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The Mainspring of Human Progress Paperback – June, 1953

ISBN-13: 978-0910614023 ISBN-10: 0910614024 Edition: 2nd

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Product Details

  • Paperback: 270 pages
  • Publisher: Foundation for Economic Education; 2nd edition (June 1953)
  • Language: English
  • ISBN-10: 0910614024
  • ISBN-13: 978-0910614023
  • Product Dimensions: 0.8 x 4.5 x 7 inches
  • Shipping Weight: 9.2 pounds
  • Average Customer Review: 4.5 out of 5 stars  See all reviews (4 customer reviews)
  • Amazon Best Sellers Rank: #1,447,766 in Books (See Top 100 in Books)

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25 of 27 people found the following review helpful By Pieter Uys HALL OF FAMETOP 1000 REVIEWER on July 25, 2004
Format: Paperback
This book, first published in 1947, is both a condensation and an amplification of Rose Wilder Lane's classic The Discovery Of Freedom. With Lane's consent, Weaver retold her story in his own way, making use of her ideas but adding material from his personal experience and from various other sources.

Part One: Comparisons and Contrasts, explores various puzzling questions of history and the concept of human energy. Part Two: The Old World Views, contrasts the fatalistic pagan outlook on life with the Judeo-Christian view of individual freedom and personal responsibility.

Part Three: The Revolution, looks at mankind's three attempts to attain individual freedom: the ancient Israelites, the golden age of Islamic civilization, and the American Revolution. Part Four: The Fruits Of Freedom, investigates the results of freedom, including the flowering of inventive genius that followed. It also explores the concepts of hope versus fear, freedom of choice, the dynamic versus the static, the moral versus the material, voluntary co-operation and the lessons of history.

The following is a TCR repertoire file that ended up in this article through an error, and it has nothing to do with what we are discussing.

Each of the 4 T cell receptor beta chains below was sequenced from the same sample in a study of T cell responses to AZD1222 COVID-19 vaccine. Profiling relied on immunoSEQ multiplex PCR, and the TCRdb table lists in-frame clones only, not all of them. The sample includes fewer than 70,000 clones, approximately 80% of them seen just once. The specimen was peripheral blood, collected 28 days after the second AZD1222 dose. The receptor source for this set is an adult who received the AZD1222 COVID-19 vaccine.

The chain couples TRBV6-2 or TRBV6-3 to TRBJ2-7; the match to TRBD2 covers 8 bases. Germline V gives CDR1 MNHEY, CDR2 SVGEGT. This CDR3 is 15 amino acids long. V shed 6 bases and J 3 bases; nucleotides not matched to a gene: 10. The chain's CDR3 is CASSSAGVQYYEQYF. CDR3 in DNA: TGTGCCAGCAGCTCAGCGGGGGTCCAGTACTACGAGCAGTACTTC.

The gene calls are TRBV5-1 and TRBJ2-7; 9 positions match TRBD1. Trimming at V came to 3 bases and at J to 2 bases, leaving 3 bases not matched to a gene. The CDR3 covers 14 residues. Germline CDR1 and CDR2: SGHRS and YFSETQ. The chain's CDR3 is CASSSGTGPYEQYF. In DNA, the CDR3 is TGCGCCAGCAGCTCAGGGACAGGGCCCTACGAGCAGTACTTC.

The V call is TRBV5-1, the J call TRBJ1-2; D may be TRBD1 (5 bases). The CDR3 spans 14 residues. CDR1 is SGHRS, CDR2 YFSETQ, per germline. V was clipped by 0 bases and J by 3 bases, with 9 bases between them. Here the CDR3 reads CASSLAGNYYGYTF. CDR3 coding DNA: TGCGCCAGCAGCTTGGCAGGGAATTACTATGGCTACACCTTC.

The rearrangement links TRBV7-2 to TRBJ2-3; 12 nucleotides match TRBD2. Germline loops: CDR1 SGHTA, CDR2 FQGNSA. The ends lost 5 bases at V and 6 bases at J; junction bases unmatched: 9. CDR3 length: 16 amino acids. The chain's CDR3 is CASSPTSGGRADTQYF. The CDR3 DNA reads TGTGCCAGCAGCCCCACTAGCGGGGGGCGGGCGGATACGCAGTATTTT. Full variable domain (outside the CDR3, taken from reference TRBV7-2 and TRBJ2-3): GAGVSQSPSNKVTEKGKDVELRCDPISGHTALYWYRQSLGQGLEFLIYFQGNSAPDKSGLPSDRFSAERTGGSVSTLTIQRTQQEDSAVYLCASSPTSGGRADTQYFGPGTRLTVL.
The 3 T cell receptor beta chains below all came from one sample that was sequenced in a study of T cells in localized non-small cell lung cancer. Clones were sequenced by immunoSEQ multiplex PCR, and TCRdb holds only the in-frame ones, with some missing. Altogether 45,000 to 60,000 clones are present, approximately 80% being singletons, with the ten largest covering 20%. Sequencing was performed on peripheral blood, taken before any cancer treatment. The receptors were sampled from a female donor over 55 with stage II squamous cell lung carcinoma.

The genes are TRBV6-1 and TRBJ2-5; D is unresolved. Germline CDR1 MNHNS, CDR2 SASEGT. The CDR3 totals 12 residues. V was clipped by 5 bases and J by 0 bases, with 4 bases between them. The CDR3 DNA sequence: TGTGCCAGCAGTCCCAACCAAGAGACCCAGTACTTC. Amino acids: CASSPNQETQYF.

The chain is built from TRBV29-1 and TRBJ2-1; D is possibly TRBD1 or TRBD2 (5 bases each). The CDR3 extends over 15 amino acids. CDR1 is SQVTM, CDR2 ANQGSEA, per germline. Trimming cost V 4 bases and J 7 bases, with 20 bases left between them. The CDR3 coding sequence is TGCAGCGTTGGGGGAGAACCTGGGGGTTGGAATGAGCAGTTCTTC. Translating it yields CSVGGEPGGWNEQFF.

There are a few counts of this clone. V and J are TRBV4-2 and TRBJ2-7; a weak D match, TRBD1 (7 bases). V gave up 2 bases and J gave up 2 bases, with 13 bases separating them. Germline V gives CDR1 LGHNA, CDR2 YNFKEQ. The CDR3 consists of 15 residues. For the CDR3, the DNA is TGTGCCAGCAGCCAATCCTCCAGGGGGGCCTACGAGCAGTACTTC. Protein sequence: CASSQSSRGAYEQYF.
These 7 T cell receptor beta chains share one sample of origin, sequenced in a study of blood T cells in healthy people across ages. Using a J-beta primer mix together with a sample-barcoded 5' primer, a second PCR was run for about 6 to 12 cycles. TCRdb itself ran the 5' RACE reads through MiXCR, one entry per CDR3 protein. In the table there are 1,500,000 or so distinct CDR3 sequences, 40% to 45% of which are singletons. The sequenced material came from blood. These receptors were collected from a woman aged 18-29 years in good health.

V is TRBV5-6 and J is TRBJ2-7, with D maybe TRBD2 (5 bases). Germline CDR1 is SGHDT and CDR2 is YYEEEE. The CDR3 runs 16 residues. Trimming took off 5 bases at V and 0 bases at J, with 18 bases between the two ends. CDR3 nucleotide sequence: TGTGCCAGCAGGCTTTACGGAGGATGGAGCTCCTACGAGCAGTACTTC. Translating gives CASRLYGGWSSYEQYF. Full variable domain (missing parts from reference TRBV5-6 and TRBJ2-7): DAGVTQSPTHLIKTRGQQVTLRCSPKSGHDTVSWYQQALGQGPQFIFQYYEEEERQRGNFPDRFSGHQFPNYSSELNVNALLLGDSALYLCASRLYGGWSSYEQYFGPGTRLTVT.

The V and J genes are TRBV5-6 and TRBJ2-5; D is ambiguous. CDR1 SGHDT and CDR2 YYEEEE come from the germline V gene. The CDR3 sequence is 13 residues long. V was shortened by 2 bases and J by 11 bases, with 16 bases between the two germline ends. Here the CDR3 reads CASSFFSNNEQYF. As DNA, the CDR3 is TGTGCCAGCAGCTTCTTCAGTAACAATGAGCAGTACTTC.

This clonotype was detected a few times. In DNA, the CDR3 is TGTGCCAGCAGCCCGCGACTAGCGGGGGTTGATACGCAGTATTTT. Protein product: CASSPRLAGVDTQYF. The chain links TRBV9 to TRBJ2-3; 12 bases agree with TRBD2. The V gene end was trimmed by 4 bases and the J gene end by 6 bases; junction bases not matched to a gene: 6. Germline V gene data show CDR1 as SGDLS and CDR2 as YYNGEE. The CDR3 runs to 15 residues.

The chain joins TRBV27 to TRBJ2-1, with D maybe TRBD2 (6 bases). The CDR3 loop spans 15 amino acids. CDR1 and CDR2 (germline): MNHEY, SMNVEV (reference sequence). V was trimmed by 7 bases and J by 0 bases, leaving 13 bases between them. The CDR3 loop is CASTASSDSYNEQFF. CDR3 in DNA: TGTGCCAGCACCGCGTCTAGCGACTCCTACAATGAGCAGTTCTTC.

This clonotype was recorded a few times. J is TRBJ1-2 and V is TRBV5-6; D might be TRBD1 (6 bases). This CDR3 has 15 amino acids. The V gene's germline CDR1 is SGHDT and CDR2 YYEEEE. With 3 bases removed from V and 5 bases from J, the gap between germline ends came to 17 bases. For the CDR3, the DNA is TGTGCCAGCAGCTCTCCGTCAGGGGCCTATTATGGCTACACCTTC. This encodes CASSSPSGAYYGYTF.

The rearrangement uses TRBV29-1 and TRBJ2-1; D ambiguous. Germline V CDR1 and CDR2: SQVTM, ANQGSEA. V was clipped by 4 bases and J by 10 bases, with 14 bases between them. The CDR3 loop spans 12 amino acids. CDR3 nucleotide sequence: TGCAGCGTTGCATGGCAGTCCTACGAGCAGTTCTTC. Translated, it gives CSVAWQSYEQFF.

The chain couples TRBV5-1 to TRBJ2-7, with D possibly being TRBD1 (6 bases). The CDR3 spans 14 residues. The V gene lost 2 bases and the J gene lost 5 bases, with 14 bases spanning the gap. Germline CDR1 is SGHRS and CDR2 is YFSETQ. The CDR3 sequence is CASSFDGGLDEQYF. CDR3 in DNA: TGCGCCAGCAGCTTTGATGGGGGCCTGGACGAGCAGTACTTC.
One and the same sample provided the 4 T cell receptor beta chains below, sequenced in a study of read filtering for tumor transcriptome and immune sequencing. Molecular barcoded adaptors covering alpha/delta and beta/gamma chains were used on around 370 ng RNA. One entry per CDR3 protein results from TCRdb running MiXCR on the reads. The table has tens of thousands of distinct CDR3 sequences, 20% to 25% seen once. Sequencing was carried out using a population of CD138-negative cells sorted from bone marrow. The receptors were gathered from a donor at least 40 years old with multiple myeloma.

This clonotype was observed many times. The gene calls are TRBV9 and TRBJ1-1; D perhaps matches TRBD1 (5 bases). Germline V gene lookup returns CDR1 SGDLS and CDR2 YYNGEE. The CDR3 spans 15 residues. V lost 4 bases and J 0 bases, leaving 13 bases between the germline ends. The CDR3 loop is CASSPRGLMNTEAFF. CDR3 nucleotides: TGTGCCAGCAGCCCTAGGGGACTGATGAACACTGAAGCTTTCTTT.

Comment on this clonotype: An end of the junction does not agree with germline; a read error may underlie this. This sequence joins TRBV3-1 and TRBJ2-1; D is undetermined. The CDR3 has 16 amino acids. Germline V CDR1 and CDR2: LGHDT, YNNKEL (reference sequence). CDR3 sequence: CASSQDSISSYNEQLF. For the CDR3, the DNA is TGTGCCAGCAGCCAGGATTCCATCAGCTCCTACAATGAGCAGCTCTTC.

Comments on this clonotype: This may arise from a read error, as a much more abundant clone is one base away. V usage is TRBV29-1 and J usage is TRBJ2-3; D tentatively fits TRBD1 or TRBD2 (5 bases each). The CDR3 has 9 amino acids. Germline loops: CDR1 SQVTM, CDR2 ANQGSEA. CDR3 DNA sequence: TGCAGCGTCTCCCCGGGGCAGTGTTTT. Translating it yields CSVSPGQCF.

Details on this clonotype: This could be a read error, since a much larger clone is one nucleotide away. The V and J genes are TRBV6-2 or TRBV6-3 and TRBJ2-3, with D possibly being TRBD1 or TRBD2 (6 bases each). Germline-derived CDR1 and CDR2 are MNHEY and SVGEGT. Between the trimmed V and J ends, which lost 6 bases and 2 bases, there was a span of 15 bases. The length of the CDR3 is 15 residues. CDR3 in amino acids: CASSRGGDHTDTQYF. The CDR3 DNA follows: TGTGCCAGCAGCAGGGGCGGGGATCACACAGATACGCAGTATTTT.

The writing style is accessible and engaging and there are interesting quotes by people like Thomas Paine, Fredric Bastiat and Isabel Paterson. In an interesting way, the book illuminates many problems still plaguing the world today and traces them back to the ancient conflict between pagan fatalism and the principles of the Judeo-Christian tradition.

Of course there are non-religious philosophies of freedom that are based on reason alone, and the aforementioned Paine was a theist who was opposed to dogmatic religion. But whether one agrees with all of Weaver's points or not, The Mainspring Of Human Progress is a classic that remains an eloquent defence of the principle of individual freedom.
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16 of 17 people found the following review helpful By A Customer on September 17, 2002
Format: Paperback
At a time when fundamental economic understanding appears lacking, this book (though simplified) makes basic economic principles easy to understand. It is written in a simple format easily understood by all age groups, young folks (junior high school) as well as adults.
I have introduced all of my children to this book and they all agree that it enabled them to have a much better grasp on the realities of economics. If you find Econ 101 boring, read this book. It will provide ample incentive to "dig into" the subject. A "must read."
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2 of 3 people found the following review helpful By Jeff on December 25, 2009
Format: Paperback Verified Purchase
People take for granted where we are in the span of time, this books makes you understand how we got here and how we are so lucky to have it the way we do in America. One of the greatest economists in the U.S.(Peter Schiff) recommended this book on his website. That is how I learned out about this book. This book is great because it was written through 1960 or so which gives you the history of mankind through that point in time. I would also read Peter Schiff's book to see how we do have it pretty good in America but if we don't change things we could become a 3rd world country.
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Very interesting, but I am not sure it is factual. A lot of strong opinion expressing that may not be correct.
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